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Circular to Food Delivery Businesses – 235/2022

By April 1, 2022 No Comments

Her Majesty’s Government of Gibraltar has become deeply concerned about credible reports of possible breaches of the law and sub-optimal business practices in food delivery services, and is therefore publishing a circular on the obligations and best business practices for takeaway food delivery services.

This circular is intended as a reminder to all food delivery service providers, but especially takeaway delivery businesses, of important legal requirements, principles and protocols they must abide by. 

Government reminds that every delivery business in Gibraltar must have an appropriate business license to carry out delivery services, however licensed restaurants that deliver their own food are not required to have a separate business licence for deliveries.

Drivers must be on a full licence, not a learner’s licence, and must be properly insured. In addition, the requirement to hold the right insurance applies to all drivers, whatever the form of transportation (e.g. motorcycles). Drivers should be covered by the appropriate motor vehicle insurance, and a declaration should be made to the relevant insurers that the vehicle will be used for commercial activity.

In order to comply with Gibraltar legislation, a motorcycle must be subject to an insurance policy in respect of liability for the death of or bodily injury to a person or damage to property caused by, or arising out of, the use of the vehicle on a road. It is the responsibility of the business as the employer to ensure that the correct insurance policy (or policies) are in place for its drivers.

Drivers must adhere to speed limits and safety protocols and must respect all traffic laws, especially those on speeding and safety. Drivers must also adhere to the Gibraltar Highway Code.

Under the principle of vicarious liability, an employer can be held responsible for the wrongful acts of an employee but can also be held liable for wrongful acts by someone whose role is ‘akin’ to that of an employee (e.g. a person who is self-employed but is treated as an employee). Takeaway delivery businesses providers must bear in mind that drivers working at the control and direction of the business will not be considered self-employed but as employees of the provider.  

All businesses and drivers must abide by food hygiene legislation. This means that all food must be protected from risk of contamination, for example by ensuring that raw food does not contaminate cooked food in motorcycle trunks and boxes. Under applicable legislation, any person who provides a vehicle for the movement of food must ensure that the interior of the vehicle and any surface which the food is liable to come into contact with must be kept in a state of cleanliness to prevent contamination of food.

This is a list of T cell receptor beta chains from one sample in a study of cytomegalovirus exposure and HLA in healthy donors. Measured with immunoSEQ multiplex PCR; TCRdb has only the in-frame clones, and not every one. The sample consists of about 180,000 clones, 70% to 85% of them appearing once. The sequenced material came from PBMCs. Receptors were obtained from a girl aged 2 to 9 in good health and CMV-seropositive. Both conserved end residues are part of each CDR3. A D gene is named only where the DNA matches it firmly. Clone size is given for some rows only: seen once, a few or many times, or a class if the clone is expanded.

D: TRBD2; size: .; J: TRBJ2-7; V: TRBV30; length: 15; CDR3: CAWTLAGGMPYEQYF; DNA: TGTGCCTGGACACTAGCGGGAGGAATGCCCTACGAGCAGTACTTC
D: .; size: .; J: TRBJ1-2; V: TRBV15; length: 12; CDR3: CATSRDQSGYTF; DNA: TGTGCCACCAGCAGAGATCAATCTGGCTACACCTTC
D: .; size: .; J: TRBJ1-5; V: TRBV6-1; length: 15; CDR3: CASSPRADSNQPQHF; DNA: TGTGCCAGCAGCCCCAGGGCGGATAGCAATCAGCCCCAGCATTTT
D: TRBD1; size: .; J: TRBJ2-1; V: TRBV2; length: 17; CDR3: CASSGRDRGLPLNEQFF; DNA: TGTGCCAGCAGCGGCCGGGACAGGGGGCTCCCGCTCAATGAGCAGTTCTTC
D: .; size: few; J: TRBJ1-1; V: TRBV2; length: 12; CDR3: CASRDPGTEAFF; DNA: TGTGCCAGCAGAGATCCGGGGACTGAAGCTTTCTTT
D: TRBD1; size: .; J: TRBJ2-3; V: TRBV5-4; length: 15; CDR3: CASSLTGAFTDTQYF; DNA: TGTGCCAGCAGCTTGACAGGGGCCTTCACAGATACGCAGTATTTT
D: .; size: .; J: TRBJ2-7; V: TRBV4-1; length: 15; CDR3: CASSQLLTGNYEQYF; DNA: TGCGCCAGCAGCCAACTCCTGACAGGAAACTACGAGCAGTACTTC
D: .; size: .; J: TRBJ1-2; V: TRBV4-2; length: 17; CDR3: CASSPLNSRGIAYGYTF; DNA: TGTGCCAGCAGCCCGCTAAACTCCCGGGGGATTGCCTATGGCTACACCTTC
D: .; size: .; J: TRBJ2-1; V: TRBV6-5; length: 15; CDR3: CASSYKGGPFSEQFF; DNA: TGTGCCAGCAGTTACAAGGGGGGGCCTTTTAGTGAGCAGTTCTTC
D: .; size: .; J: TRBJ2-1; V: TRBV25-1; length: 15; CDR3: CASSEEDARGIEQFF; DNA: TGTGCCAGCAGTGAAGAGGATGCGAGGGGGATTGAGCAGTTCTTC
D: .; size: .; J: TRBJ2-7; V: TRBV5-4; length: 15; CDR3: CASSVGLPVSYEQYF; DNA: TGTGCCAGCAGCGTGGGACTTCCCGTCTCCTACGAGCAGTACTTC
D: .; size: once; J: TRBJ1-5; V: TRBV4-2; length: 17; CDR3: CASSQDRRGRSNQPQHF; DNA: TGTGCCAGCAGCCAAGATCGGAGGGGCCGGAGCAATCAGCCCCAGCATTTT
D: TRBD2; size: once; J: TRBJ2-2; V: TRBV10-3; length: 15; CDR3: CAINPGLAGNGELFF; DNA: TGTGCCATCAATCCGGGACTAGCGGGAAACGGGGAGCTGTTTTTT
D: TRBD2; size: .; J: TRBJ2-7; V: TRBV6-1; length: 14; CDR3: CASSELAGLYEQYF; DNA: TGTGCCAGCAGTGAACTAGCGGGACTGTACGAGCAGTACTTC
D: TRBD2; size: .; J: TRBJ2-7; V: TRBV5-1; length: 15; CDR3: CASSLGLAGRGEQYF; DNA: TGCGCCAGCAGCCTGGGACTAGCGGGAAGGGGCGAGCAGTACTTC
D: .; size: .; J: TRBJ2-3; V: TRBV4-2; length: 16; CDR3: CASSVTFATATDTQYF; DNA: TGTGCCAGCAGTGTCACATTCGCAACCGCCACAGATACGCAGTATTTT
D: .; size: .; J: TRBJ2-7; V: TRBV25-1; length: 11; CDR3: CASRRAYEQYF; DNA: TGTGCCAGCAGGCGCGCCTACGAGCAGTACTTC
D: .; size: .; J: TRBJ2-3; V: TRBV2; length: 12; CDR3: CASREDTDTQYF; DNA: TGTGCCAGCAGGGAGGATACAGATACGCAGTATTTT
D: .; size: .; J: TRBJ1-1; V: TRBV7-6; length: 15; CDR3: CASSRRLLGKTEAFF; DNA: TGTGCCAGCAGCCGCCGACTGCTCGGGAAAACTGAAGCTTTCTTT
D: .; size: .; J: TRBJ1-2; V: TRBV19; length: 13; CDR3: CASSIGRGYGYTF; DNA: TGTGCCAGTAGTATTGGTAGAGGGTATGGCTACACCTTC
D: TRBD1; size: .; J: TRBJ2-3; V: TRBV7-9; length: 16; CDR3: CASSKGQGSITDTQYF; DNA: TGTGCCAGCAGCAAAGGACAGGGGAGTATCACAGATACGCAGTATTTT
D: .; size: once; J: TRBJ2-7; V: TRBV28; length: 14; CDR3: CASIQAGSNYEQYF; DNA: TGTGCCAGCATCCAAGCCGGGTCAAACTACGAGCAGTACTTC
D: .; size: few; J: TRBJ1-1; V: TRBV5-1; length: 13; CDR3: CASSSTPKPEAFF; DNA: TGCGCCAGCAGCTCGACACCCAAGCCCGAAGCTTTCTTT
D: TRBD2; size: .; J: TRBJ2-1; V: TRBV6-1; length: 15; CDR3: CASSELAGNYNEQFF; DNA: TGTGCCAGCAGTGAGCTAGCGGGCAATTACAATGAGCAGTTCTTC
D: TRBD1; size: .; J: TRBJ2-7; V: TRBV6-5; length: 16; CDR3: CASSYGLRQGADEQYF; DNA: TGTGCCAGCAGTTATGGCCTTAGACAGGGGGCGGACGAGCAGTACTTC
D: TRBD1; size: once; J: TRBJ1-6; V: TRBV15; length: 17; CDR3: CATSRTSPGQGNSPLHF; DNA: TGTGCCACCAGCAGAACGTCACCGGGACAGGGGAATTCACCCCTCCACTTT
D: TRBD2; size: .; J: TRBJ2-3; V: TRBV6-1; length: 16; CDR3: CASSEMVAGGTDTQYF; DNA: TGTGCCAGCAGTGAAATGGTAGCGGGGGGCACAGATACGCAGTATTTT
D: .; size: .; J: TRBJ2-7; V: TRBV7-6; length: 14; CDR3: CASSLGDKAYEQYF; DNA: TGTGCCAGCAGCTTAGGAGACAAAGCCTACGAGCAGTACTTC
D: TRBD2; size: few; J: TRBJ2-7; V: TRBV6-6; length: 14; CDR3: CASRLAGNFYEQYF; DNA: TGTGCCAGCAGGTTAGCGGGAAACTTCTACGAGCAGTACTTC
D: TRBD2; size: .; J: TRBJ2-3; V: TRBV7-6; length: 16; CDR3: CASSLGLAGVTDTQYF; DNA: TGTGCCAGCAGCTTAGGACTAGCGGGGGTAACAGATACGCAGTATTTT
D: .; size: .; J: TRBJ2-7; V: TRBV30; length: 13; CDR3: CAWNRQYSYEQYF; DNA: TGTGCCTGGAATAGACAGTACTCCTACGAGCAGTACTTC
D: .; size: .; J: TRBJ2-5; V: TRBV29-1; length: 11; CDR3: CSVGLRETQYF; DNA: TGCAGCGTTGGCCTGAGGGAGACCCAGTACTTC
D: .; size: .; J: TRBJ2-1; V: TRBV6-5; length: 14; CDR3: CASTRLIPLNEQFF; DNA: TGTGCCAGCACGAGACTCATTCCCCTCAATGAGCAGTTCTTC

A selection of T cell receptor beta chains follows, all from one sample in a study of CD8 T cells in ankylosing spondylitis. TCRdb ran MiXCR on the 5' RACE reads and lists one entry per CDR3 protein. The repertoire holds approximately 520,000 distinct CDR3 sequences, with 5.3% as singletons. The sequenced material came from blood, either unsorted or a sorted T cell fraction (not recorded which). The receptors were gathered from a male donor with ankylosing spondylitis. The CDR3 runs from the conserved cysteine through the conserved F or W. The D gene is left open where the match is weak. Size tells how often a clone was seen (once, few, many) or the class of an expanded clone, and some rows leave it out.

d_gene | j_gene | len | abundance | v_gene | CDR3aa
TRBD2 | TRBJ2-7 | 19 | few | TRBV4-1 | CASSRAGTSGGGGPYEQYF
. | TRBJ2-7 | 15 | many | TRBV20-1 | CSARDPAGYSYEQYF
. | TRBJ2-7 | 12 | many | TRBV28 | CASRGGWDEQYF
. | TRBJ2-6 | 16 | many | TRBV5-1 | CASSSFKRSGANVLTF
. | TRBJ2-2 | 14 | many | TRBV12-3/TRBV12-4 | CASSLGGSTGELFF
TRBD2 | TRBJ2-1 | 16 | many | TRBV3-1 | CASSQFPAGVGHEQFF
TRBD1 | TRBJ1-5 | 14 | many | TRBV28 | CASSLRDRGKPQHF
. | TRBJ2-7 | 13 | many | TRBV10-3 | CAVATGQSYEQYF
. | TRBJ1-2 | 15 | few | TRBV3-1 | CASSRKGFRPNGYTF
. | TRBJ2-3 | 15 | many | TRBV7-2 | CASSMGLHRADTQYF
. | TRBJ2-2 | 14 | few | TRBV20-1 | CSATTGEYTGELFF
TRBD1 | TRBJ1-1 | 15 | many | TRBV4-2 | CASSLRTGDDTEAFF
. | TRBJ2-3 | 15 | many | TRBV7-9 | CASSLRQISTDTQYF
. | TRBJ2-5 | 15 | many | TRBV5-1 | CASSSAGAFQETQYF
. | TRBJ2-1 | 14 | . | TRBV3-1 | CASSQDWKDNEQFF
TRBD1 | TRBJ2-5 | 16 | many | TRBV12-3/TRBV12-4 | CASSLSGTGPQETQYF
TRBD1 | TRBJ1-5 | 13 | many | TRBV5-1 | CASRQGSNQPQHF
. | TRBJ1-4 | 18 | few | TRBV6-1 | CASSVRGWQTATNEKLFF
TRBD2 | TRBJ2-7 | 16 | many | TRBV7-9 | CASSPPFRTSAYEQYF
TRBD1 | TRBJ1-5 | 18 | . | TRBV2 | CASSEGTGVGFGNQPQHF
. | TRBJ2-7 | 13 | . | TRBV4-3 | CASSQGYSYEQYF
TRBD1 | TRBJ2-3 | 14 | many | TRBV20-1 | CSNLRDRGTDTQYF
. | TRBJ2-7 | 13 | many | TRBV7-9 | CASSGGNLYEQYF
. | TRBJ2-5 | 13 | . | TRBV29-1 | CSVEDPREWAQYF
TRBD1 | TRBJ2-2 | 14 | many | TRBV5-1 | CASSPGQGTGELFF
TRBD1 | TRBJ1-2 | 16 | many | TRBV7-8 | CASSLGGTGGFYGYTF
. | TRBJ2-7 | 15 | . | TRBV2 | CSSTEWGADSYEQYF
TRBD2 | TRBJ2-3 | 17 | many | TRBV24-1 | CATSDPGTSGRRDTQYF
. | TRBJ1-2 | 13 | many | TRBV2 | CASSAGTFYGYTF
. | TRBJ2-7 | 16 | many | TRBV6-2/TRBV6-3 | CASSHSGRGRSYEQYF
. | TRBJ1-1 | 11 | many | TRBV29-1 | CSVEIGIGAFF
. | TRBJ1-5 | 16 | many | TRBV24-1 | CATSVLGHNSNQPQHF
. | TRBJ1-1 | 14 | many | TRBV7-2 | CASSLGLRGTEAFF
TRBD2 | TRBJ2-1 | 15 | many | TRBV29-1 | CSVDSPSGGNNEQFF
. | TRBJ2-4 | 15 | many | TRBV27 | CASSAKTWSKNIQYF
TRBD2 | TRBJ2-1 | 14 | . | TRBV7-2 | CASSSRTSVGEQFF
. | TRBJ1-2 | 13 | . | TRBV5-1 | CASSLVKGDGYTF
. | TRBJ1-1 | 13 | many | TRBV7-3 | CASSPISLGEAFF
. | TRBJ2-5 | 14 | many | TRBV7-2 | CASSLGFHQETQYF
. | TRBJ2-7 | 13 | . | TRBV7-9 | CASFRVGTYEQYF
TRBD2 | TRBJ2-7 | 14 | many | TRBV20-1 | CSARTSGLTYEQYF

In addition, food temperature is critical to food safety and quality. If boxes and bags need to keep food hot or cold, then choose appropriate insulated carriers. Where possible, separate hot food from chilled food in the insulated carriers.  Hot food should be provided to customers at 63°C or above and cold food at 10°C or colder. To achieve this, it is recommended to keep distances short and limited to within a 30-minute radius.

Periodic checks should be carried out to ensure the food is maintained at a safe temperature, either hot or cold, and should be recorded in the providers’ due diligence records. If ice packs are used, these should be cleaned and sanitised as per the insulated box or bag in between every use.

HMGoG is confident that takeaway food delivery businesses want to do abide by the law and by best practices. It is the business’ responsibility. However, in order to stop possible abuses, the Government will continue to monitor the huge and rapid growth in this sector.

The Government wants to encourage competition in the market, but also to ensure a level playing field for all operators, and that all applicable laws are being respected. Therefore, if necessary, the Government will use its enforcement powers and/or consider legislating to ensure that a level playing is achieved.

The Minister for Transport, the Hon Paul Balban, said: “The food delivery business has seen exponential growth especially during the pandemic. Numerous companies have risen to the challenge and been able to service a community locked down effectively. This circular lays down business requirement and aims to provide this new industry with details of their obligations in respect of employment, traffic and transport, health and safety and business requirements.”